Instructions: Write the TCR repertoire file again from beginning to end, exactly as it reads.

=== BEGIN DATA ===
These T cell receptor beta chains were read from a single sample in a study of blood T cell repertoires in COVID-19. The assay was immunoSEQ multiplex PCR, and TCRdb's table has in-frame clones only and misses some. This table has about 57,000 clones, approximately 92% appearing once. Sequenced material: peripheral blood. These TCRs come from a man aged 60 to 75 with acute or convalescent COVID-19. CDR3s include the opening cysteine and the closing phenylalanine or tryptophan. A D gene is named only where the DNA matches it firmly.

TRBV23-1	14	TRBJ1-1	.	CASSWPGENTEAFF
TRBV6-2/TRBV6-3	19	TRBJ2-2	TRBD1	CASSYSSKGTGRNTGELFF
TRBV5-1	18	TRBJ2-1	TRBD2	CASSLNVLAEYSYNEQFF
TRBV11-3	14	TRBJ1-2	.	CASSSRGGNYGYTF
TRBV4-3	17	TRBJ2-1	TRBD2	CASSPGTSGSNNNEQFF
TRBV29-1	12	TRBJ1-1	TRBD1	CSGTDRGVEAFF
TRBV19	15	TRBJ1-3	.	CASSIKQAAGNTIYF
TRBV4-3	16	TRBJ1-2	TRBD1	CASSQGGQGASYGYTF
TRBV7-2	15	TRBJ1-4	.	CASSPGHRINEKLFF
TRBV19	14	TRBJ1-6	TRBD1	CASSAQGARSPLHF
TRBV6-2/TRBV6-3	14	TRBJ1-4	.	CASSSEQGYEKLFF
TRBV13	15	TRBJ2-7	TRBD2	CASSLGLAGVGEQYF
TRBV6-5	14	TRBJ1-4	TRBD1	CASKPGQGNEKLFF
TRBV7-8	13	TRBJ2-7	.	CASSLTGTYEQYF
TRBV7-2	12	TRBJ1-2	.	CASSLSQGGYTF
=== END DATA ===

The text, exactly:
These T cell receptor beta chains were read from a single sample in a study of blood T cell repertoires in COVID-19. The assay was immunoSEQ multiplex PCR, and TCRdb's table has in-frame clones only and misses some. This table has about 57,000 clones, approximately 92% appearing once. Sequenced material: peripheral blood. These TCRs come from a man aged 60 to 75 with acute or convalescent COVID-19. CDR3s include the opening cysteine and the closing phenylalanine or tryptophan. A D gene is named only where the DNA matches it firmly.

TRBV23-1	14	TRBJ1-1	.	CASSWPGENTEAFF
TRBV6-2/TRBV6-3	19	TRBJ2-2	TRBD1	CASSYSSKGTGRNTGELFF
TRBV5-1	18	TRBJ2-1	TRBD2	CASSLNVLAEYSYNEQFF
TRBV11-3	14	TRBJ1-2	.	CASSSRGGNYGYTF
TRBV4-3	17	TRBJ2-1	TRBD2	CASSPGTSGSNNNEQFF
TRBV29-1	12	TRBJ1-1	TRBD1	CSGTDRGVEAFF
TRBV19	15	TRBJ1-3	.	CASSIKQAAGNTIYF
TRBV4-3	16	TRBJ1-2	TRBD1	CASSQGGQGASYGYTF
TRBV7-2	15	TRBJ1-4	.	CASSPGHRINEKLFF
TRBV19	14	TRBJ1-6	TRBD1	CASSAQGARSPLHF
TRBV6-2/TRBV6-3	14	TRBJ1-4	.	CASSSEQGYEKLFF
TRBV13	15	TRBJ2-7	TRBD2	CASSLGLAGVGEQYF
TRBV6-5	14	TRBJ1-4	TRBD1	CASKPGQGNEKLFF
TRBV7-8	13	TRBJ2-7	.	CASSLTGTYEQYF
TRBV7-2	12	TRBJ1-2	.	CASSLSQGGYTF